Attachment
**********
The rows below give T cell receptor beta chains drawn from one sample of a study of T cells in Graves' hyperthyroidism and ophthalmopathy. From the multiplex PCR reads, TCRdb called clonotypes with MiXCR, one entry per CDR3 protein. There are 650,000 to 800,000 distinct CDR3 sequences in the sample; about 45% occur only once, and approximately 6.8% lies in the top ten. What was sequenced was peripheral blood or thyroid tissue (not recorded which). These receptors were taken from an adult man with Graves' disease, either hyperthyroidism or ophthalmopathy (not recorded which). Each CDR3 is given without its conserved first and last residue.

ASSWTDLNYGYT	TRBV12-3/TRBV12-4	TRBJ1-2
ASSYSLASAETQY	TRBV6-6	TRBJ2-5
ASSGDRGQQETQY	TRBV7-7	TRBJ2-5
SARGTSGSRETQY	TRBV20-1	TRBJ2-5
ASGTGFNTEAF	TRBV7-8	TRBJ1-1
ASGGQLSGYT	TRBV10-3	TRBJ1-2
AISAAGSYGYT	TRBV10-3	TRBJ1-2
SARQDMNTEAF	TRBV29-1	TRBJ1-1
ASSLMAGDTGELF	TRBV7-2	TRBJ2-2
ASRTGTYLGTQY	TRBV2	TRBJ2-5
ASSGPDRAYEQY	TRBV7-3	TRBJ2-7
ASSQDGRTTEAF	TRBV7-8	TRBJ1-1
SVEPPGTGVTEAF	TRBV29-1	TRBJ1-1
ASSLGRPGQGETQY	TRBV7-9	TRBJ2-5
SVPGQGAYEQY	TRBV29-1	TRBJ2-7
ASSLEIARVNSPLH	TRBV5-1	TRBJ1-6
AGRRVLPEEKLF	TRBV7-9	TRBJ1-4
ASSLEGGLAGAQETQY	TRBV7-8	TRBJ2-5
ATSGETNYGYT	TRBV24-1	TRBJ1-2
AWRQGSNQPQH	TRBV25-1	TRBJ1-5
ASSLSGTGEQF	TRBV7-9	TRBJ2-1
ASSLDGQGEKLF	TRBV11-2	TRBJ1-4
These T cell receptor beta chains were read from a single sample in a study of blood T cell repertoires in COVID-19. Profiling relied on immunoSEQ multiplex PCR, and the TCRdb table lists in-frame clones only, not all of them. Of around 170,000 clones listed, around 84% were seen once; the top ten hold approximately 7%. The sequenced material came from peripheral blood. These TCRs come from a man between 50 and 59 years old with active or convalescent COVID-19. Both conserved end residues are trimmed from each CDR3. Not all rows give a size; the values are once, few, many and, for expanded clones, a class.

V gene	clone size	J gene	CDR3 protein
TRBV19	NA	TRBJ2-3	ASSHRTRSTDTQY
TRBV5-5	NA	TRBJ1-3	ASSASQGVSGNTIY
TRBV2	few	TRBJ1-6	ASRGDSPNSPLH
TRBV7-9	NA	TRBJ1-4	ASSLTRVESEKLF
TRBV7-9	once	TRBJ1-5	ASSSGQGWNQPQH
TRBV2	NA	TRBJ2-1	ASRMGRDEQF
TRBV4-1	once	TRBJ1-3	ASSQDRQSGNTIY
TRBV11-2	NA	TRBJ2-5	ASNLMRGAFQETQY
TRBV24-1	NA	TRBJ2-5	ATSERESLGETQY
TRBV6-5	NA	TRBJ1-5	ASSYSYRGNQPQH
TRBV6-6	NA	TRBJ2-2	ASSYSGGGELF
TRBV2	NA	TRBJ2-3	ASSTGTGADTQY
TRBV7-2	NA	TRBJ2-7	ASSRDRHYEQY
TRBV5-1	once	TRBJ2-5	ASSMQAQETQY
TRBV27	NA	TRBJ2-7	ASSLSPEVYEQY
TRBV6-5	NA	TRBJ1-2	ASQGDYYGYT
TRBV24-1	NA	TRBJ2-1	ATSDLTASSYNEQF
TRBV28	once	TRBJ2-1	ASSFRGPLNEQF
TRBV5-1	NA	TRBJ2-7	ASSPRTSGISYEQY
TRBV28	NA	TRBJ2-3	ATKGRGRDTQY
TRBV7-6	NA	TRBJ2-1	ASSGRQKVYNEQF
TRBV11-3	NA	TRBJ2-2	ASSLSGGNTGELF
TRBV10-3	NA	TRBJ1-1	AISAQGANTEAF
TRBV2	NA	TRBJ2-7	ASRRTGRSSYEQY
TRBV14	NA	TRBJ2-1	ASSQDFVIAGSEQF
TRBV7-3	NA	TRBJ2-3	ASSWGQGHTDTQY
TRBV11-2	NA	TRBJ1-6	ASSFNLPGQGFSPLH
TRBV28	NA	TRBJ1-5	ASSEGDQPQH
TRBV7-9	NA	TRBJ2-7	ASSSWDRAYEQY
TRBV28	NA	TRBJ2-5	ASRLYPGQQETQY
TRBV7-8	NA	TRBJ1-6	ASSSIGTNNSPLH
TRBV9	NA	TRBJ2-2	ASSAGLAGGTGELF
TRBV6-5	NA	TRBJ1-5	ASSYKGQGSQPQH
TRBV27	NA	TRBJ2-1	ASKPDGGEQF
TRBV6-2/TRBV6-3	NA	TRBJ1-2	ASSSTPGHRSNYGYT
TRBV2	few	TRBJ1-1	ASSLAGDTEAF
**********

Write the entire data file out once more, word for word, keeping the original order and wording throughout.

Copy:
The rows below give T cell receptor beta chains drawn from one sample of a study of T cells in Graves' hyperthyroidism and ophthalmopathy. From the multiplex PCR reads, TCRdb called clonotypes with MiXCR, one entry per CDR3 protein. There are 650,000 to 800,000 distinct CDR3 sequences in the sample; about 45% occur only once, and approximately 6.8% lies in the top ten. What was sequenced was peripheral blood or thyroid tissue (not recorded which). These receptors were taken from an adult man with Graves' disease, either hyperthyroidism or ophthalmopathy (not recorded which). Each CDR3 is given without its conserved first and last residue.

ASSWTDLNYGYT	TRBV12-3/TRBV12-4	TRBJ1-2
ASSYSLASAETQY	TRBV6-6	TRBJ2-5
ASSGDRGQQETQY	TRBV7-7	TRBJ2-5
SARGTSGSRETQY	TRBV20-1	TRBJ2-5
ASGTGFNTEAF	TRBV7-8	TRBJ1-1
ASGGQLSGYT	TRBV10-3	TRBJ1-2
AISAAGSYGYT	TRBV10-3	TRBJ1-2
SARQDMNTEAF	TRBV29-1	TRBJ1-1
ASSLMAGDTGELF	TRBV7-2	TRBJ2-2
ASRTGTYLGTQY	TRBV2	TRBJ2-5
ASSGPDRAYEQY	TRBV7-3	TRBJ2-7
ASSQDGRTTEAF	TRBV7-8	TRBJ1-1
SVEPPGTGVTEAF	TRBV29-1	TRBJ1-1
ASSLGRPGQGETQY	TRBV7-9	TRBJ2-5
SVPGQGAYEQY	TRBV29-1	TRBJ2-7
ASSLEIARVNSPLH	TRBV5-1	TRBJ1-6
AGRRVLPEEKLF	TRBV7-9	TRBJ1-4
ASSLEGGLAGAQETQY	TRBV7-8	TRBJ2-5
ATSGETNYGYT	TRBV24-1	TRBJ1-2
AWRQGSNQPQH	TRBV25-1	TRBJ1-5
ASSLSGTGEQF	TRBV7-9	TRBJ2-1
ASSLDGQGEKLF	TRBV11-2	TRBJ1-4
These T cell receptor beta chains were read from a single sample in a study of blood T cell repertoires in COVID-19. Profiling relied on immunoSEQ multiplex PCR, and the TCRdb table lists in-frame clones only, not all of them. Of around 170,000 clones listed, around 84% were seen once; the top ten hold approximately 7%. The sequenced material came from peripheral blood. These TCRs come from a man between 50 and 59 years old with active or convalescent COVID-19. Both conserved end residues are trimmed from each CDR3. Not all rows give a size; the values are once, few, many and, for expanded clones, a class.

V gene	clone size	J gene	CDR3 protein
TRBV19	NA	TRBJ2-3	ASSHRTRSTDTQY
TRBV5-5	NA	TRBJ1-3	ASSASQGVSGNTIY
TRBV2	few	TRBJ1-6	ASRGDSPNSPLH
TRBV7-9	NA	TRBJ1-4	ASSLTRVESEKLF
TRBV7-9	once	TRBJ1-5	ASSSGQGWNQPQH
TRBV2	NA	TRBJ2-1	ASRMGRDEQF
TRBV4-1	once	TRBJ1-3	ASSQDRQSGNTIY
TRBV11-2	NA	TRBJ2-5	ASNLMRGAFQETQY
TRBV24-1	NA	TRBJ2-5	ATSERESLGETQY
TRBV6-5	NA	TRBJ1-5	ASSYSYRGNQPQH
TRBV6-6	NA	TRBJ2-2	ASSYSGGGELF
TRBV2	NA	TRBJ2-3	ASSTGTGADTQY
TRBV7-2	NA	TRBJ2-7	ASSRDRHYEQY
TRBV5-1	once	TRBJ2-5	ASSMQAQETQY
TRBV27	NA	TRBJ2-7	ASSLSPEVYEQY
TRBV6-5	NA	TRBJ1-2	ASQGDYYGYT
TRBV24-1	NA	TRBJ2-1	ATSDLTASSYNEQF
TRBV28	once	TRBJ2-1	ASSFRGPLNEQF
TRBV5-1	NA	TRBJ2-7	ASSPRTSGISYEQY
TRBV28	NA	TRBJ2-3	ATKGRGRDTQY
TRBV7-6	NA	TRBJ2-1	ASSGRQKVYNEQF
TRBV11-3	NA	TRBJ2-2	ASSLSGGNTGELF
TRBV10-3	NA	TRBJ1-1	AISAQGANTEAF
TRBV2	NA	TRBJ2-7	ASRRTGRSSYEQY
TRBV14	NA	TRBJ2-1	ASSQDFVIAGSEQF
TRBV7-3	NA	TRBJ2-3	ASSWGQGHTDTQY
TRBV11-2	NA	TRBJ1-6	ASSFNLPGQGFSPLH
TRBV28	NA	TRBJ1-5	ASSEGDQPQH
TRBV7-9	NA	TRBJ2-7	ASSSWDRAYEQY
TRBV28	NA	TRBJ2-5	ASRLYPGQQETQY
TRBV7-8	NA	TRBJ1-6	ASSSIGTNNSPLH
TRBV9	NA	TRBJ2-2	ASSAGLAGGTGELF
TRBV6-5	NA	TRBJ1-5	ASSYKGQGSQPQH
TRBV27	NA	TRBJ2-1	ASKPDGGEQF
TRBV6-2/TRBV6-3	NA	TRBJ1-2	ASSSTPGHRSNYGYT
TRBV2	few	TRBJ1-1	ASSLAGDTEAF